6. How is all this affecting you personally?

Emotions always drive sales. Reasoning is part of the selling process, but it is not what drives people to change: it is their emotions. To find out how a problem is emotionally affecting someone, just ask this question: “John, when you think about the problems that you are describing to me, how does that affect you personally? How does it make you feel?” Your client will then share an emotion — it’s upsetting; it’s angering; it’s stressful; it’s worrisome. After that, it’s your job to relate everything in your sales process back to the relief of those negative emotions. Remember, no emotion equals no sale.

7. If you have enough faith in your current advisor to allow him or her to give a second opinion on what I recommend for you, I’m thinking that you should really be talking to him, not me. What do you think?

Clients who want to take your suggestions back to their advisor are basically telling you that they trust him or her more than they trust you. I act on this immediately and try and end the meeting by making the recommendation that they work with their advisor instead of me. Always send people back to the advisor who they tell you is going to be part of the decision process and end those meetings quickly.

8. I’m confused. Would you be nice enough to help me understand this better?

I don’t believe in mind reading or trying to figure out what my clients are thinking, so I get confused a lot. Interestingly enough, when I get confused, my clients try to bail me out of my confusion by giving me an in-depth explanation of what they are thinking or feeling. Typically, after they give me those explanations, they come to their own conclusion that their thinking is really confusing and that their decision making is somehow off track. In other words, they discover their own irrationality. I like that!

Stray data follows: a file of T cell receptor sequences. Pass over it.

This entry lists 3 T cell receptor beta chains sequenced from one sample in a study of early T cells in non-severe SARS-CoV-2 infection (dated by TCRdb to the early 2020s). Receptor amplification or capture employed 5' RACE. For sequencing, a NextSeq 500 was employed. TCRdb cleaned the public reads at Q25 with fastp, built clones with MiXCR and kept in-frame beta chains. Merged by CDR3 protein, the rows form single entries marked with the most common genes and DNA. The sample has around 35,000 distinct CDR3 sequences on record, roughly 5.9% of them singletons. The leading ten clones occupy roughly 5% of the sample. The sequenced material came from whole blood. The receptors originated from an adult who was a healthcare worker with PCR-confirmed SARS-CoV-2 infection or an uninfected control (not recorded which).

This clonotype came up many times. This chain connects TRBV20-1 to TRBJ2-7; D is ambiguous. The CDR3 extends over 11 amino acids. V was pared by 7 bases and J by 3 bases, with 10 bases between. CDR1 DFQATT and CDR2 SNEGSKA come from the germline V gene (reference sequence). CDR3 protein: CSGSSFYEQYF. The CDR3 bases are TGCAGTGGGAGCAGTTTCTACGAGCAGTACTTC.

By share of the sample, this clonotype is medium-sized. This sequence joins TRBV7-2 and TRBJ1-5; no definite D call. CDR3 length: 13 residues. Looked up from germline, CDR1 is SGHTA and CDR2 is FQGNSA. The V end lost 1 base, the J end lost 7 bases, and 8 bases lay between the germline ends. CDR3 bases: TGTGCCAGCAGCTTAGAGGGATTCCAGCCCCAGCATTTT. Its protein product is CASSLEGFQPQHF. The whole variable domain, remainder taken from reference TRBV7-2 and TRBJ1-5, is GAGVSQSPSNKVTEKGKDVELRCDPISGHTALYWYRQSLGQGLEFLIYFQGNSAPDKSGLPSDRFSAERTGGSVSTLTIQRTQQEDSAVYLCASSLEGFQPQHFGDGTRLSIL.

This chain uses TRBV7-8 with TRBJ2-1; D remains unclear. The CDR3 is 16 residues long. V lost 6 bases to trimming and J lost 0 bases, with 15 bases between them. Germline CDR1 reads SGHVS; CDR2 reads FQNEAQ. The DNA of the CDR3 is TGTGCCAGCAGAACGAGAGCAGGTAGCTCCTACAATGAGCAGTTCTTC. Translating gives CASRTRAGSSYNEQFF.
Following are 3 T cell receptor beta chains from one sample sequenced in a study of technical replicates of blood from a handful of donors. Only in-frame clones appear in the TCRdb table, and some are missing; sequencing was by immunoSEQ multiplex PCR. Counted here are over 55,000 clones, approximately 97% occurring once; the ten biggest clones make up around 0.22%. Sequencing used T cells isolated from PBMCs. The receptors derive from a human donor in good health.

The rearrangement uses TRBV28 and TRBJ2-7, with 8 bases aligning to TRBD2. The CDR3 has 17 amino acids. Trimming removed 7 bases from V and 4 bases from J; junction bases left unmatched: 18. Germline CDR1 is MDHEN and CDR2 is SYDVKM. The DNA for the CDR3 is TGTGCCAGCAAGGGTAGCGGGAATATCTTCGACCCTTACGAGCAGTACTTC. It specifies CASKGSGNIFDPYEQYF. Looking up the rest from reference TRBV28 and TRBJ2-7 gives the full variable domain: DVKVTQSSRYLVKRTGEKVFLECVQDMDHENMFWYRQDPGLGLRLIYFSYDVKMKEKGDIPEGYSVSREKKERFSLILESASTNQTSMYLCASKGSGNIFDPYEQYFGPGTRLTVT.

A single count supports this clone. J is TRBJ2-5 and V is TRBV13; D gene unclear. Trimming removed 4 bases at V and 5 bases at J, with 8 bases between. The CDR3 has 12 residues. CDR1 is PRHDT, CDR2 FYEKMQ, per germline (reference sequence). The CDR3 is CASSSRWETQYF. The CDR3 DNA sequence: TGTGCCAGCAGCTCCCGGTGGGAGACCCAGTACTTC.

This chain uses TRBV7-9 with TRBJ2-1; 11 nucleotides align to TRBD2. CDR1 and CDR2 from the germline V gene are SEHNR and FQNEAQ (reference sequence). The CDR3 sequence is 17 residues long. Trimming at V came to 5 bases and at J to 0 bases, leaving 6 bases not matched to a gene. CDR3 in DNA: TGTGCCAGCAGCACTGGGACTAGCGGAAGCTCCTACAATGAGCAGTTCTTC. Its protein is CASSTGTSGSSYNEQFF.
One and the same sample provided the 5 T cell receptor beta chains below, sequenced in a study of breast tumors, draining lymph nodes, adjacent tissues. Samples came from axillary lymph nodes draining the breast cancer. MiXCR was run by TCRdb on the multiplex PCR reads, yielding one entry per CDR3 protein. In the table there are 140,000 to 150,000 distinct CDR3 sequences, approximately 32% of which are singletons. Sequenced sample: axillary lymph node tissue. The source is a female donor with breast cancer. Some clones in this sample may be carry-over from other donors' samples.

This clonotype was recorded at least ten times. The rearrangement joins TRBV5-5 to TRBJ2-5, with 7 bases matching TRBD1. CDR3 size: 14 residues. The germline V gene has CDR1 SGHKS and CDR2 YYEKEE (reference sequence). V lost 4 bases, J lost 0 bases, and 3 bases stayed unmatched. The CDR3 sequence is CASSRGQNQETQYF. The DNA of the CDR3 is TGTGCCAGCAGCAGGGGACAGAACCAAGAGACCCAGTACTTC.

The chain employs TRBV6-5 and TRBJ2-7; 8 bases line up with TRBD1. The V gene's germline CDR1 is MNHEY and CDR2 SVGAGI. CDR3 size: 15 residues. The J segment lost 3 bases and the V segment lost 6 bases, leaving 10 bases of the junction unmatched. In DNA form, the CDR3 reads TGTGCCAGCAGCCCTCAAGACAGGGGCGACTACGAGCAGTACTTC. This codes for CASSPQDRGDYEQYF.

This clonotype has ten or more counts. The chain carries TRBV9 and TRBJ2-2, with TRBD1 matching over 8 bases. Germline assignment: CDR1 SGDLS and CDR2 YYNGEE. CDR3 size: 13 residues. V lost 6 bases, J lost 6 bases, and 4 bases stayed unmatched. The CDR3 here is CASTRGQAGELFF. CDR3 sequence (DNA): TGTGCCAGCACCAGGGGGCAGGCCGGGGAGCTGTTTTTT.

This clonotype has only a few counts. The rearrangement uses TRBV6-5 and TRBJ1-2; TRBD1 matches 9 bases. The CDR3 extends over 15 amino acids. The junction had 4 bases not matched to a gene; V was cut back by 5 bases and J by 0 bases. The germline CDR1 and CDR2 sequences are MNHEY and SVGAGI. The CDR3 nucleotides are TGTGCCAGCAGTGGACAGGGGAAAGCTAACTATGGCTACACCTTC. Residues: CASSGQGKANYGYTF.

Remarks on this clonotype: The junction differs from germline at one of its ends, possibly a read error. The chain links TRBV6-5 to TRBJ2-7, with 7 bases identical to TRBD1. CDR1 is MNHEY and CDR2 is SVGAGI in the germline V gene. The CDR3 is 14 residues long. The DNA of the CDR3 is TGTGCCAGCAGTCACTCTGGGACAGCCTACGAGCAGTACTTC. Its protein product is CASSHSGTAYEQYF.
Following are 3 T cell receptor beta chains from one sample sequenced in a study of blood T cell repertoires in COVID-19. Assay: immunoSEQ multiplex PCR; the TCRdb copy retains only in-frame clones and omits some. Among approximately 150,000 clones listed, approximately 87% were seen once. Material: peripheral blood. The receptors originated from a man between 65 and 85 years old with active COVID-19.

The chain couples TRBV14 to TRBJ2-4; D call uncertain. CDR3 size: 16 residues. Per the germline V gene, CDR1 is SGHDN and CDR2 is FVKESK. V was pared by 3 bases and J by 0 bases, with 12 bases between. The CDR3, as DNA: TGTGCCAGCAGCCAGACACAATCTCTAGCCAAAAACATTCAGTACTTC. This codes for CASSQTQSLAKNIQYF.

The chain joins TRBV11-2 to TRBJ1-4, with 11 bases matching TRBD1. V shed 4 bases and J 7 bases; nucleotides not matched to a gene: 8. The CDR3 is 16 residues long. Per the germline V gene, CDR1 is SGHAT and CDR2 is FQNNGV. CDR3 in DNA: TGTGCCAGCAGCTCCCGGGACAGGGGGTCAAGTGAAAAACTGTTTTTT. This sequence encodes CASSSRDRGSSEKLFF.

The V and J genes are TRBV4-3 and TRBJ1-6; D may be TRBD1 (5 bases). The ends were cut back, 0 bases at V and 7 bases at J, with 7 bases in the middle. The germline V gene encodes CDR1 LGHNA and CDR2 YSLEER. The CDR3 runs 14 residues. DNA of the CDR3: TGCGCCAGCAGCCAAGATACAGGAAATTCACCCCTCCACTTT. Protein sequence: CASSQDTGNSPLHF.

9. On your way home when you’re wondering if you made the right decision, which we call “buyer’s remorse,” what will you be thinking?

All consumers have some level of buyer’s remorse after they purchase something. I want to address that remorse while my clients are still sitting in front of me. Typically, I again bring up something they didn’t like and say, “John, everyone has some level of buyer’s remorse after they buy something. So, on your way home, you’ll be wondering if you made the right or wrong decision. And, you might also be thinking about those surrender charges which you really didn’t like. Do I need to worry that by the time you get home, you will have changed your mind?”

10. Is that a deal killer?

When clients bring up things they don’t like and get a little vehement or locked into that point, just ask them if the point in question is a deal killer or not. Sometimes, clients make things sound worse in their own minds than they really are. Likewise, you, as the sale professional, start to think that the sale is not going to happen. So, why not just put that on the table? Rarely will clients tell me that the detail they are concerned about is a deal killer. They will say it’s just something they don’t like. I then say, “Well, do you think we should continue, or is the fact that you don’t like that a show stopper and do we need to either part ways or go in another direction?” Now the clients feel in control of the meeting and will most often say to keep moving forward. They feel in control, but in truth, you are in control, setting the stage and keeping the meeting on equal footing, which benefits both you and the client.

Conclusion

Keep a log of your favorite phrases, especially the ones that just pop out in a sales call in a moment of inspiration or clarity. Then, review those phrases once a week. By doing this, your selling will become more systematic and more powerful. And, if you would, let me know some of your favorite phrases as I would really enjoy hearing (or using) them.